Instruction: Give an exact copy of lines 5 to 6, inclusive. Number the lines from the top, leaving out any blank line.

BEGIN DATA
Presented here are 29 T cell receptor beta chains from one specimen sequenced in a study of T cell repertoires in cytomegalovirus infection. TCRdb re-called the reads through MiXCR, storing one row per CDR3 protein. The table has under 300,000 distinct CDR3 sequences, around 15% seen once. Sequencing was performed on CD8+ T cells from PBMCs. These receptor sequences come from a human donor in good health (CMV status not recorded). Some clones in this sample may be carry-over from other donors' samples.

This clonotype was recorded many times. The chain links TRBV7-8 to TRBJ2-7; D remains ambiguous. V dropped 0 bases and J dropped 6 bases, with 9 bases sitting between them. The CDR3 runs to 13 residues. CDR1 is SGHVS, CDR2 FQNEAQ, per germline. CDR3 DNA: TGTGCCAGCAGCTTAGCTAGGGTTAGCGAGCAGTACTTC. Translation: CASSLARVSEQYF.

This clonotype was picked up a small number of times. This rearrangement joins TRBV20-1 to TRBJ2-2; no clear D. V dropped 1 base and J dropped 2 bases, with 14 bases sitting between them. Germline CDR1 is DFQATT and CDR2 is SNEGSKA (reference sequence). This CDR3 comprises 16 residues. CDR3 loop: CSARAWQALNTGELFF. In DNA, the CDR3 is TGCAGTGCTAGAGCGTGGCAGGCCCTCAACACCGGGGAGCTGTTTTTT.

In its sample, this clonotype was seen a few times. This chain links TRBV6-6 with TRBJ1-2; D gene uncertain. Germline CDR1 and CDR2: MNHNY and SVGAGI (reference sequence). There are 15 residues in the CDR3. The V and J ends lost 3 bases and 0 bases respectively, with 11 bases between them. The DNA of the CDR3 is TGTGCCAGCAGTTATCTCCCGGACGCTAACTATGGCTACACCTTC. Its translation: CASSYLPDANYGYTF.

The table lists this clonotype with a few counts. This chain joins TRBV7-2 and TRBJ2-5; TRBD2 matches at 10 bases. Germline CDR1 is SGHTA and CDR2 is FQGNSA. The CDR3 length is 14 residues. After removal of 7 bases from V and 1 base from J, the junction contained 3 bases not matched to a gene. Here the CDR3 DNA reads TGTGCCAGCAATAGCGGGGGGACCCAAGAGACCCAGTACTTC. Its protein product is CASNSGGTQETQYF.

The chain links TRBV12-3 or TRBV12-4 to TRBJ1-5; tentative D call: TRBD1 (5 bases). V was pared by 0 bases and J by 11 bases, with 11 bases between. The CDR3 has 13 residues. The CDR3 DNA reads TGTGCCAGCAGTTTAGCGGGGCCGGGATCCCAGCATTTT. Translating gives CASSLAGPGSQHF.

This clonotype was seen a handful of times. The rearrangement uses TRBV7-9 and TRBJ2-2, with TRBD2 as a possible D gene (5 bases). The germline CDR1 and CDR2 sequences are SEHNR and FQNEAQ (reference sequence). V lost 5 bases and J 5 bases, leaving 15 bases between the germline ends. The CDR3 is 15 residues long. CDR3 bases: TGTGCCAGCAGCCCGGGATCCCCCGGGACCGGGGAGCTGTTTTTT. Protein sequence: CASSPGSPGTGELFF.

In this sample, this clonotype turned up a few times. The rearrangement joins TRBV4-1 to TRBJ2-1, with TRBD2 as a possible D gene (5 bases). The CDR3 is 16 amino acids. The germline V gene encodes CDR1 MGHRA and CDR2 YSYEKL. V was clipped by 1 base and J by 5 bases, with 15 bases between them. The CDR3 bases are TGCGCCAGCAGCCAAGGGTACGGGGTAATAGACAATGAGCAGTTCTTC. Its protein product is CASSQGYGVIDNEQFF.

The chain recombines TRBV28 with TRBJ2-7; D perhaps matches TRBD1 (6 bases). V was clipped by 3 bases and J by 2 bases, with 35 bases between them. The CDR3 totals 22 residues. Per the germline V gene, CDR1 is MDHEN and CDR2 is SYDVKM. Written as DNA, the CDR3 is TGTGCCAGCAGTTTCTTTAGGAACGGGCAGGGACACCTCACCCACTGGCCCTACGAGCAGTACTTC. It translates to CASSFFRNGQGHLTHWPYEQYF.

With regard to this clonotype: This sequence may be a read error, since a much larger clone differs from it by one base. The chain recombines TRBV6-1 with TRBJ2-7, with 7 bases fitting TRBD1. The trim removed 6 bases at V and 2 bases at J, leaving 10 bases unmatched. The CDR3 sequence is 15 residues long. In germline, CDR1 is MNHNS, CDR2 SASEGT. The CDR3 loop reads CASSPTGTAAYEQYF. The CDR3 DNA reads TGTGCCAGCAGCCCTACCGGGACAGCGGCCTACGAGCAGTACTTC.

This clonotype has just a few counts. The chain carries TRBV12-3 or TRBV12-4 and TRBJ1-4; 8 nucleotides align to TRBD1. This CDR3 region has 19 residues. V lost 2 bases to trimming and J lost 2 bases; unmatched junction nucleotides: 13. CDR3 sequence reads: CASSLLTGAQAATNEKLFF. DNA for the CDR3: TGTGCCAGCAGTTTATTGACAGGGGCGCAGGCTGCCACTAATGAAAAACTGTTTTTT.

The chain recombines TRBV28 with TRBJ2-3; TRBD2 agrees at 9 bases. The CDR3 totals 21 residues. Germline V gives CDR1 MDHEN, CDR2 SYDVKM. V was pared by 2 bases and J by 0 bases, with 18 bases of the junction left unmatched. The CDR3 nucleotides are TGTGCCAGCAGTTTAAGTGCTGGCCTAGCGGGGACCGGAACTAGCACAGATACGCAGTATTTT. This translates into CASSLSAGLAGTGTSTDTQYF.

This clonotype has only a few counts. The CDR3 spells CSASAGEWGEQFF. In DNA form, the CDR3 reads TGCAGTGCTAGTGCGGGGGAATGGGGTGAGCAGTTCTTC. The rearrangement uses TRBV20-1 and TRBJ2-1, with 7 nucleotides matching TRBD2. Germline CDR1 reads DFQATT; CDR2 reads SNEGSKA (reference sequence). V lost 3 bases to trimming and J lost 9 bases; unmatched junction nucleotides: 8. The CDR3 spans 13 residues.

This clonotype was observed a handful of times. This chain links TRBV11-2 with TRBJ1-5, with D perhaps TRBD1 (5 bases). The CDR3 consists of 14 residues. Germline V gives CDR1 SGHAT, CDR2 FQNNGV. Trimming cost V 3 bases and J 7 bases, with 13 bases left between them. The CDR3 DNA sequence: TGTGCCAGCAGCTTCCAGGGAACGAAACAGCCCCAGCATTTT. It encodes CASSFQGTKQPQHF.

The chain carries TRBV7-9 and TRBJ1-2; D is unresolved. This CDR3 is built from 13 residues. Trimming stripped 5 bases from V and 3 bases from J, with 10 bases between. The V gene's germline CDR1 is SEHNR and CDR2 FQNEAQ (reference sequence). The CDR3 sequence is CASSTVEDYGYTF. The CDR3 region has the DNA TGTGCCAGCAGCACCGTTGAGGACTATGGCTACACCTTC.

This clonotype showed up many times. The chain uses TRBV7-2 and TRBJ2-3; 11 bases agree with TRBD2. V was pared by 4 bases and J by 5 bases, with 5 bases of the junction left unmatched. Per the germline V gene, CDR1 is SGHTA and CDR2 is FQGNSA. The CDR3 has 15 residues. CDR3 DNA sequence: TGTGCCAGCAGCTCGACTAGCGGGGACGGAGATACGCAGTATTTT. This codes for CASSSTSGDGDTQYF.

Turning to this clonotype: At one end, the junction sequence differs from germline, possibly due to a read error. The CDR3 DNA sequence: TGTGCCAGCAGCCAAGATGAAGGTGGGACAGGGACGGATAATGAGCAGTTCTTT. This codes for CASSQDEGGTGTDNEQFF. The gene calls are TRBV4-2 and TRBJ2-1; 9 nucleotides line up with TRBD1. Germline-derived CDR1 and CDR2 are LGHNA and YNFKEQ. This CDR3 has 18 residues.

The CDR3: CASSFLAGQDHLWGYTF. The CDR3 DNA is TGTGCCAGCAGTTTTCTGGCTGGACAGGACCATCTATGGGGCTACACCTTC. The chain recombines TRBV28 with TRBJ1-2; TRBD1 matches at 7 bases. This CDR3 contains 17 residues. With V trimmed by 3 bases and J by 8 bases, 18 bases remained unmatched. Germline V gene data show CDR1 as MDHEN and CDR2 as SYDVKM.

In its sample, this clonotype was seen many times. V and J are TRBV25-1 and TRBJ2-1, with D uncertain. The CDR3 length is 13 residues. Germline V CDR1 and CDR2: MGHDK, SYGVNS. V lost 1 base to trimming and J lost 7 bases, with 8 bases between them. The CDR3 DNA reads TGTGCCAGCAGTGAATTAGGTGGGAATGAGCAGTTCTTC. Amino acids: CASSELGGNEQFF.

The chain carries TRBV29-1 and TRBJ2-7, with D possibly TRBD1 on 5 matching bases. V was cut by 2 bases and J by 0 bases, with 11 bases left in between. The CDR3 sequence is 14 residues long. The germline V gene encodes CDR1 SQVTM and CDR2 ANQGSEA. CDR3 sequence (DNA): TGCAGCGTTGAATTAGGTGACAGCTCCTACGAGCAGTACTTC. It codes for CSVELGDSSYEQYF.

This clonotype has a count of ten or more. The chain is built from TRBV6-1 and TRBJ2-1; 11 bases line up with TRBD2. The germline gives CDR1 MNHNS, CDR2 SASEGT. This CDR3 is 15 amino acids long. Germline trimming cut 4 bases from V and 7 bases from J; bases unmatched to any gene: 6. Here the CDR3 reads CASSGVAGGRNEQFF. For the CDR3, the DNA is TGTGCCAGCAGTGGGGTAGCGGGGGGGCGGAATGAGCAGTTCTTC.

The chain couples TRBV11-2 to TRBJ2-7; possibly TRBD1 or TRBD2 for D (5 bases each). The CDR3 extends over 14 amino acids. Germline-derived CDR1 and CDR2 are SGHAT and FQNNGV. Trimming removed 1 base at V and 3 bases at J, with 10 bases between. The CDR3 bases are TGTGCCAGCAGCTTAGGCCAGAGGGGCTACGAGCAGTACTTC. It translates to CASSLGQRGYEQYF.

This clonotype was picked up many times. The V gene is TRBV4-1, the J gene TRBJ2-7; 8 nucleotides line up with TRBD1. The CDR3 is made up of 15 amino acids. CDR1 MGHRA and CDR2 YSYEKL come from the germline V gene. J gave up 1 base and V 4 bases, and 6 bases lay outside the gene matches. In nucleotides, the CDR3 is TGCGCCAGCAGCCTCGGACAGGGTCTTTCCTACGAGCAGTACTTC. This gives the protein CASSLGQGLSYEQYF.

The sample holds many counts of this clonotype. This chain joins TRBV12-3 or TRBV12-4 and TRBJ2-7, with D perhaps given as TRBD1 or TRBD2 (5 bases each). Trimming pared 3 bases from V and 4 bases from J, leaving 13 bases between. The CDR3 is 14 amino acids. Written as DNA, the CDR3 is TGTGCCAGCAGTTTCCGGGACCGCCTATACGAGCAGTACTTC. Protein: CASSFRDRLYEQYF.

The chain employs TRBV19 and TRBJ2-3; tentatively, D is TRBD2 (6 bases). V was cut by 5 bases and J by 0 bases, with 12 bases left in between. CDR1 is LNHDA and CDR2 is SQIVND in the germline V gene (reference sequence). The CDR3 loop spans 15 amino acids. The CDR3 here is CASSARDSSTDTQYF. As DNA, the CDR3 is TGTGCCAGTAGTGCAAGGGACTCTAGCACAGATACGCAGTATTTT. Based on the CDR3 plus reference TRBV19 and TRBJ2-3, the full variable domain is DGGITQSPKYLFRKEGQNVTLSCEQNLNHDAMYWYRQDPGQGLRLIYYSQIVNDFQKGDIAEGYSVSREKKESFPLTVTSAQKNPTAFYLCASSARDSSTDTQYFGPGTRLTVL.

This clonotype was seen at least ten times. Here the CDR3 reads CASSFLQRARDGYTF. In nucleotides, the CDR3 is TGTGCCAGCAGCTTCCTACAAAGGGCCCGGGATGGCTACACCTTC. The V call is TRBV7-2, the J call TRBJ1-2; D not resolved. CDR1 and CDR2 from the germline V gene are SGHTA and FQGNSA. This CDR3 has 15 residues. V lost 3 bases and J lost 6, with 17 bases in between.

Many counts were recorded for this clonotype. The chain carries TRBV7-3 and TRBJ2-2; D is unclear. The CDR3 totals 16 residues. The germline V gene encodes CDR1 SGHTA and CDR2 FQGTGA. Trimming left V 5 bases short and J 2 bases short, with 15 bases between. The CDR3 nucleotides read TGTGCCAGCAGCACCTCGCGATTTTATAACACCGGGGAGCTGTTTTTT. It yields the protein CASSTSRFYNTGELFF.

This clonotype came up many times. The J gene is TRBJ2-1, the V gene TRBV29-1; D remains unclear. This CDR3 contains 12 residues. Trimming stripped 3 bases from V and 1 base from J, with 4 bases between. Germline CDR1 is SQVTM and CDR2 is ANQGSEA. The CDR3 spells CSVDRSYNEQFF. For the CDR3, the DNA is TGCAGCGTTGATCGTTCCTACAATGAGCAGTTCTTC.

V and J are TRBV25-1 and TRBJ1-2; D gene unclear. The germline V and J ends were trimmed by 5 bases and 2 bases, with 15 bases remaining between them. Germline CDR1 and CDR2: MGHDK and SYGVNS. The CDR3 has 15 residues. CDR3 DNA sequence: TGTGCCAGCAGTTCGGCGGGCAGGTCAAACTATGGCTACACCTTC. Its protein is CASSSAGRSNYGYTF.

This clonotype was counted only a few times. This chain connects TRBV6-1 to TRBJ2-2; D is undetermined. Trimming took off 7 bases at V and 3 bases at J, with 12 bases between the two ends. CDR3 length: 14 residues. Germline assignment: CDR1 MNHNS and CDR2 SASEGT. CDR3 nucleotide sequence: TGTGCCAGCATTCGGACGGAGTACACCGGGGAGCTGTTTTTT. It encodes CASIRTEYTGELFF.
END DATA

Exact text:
The table lists this clonotype with a few counts. This chain joins TRBV7-2 and TRBJ2-5; TRBD2 matches at 10 bases. Germline CDR1 is SGHTA and CDR2 is FQGNSA. The CDR3 length is 14 residues. After removal of 7 bases from V and 1 base from J, the junction contained 3 bases not matched to a gene. Here the CDR3 DNA reads TGTGCCAGCAATAGCGGGGGGACCCAAGAGACCCAGTACTTC. Its protein product is CASNSGGTQETQYF.

The chain links TRBV12-3 or TRBV12-4 to TRBJ1-5; tentative D call: TRBD1 (5 bases). V was pared by 0 bases and J by 11 bases, with 11 bases between. The CDR3 has 13 residues. The CDR3 DNA reads TGTGCCAGCAGTTTAGCGGGGCCGGGATCCCAGCATTTT. Translating gives CASSLAGPGSQHF.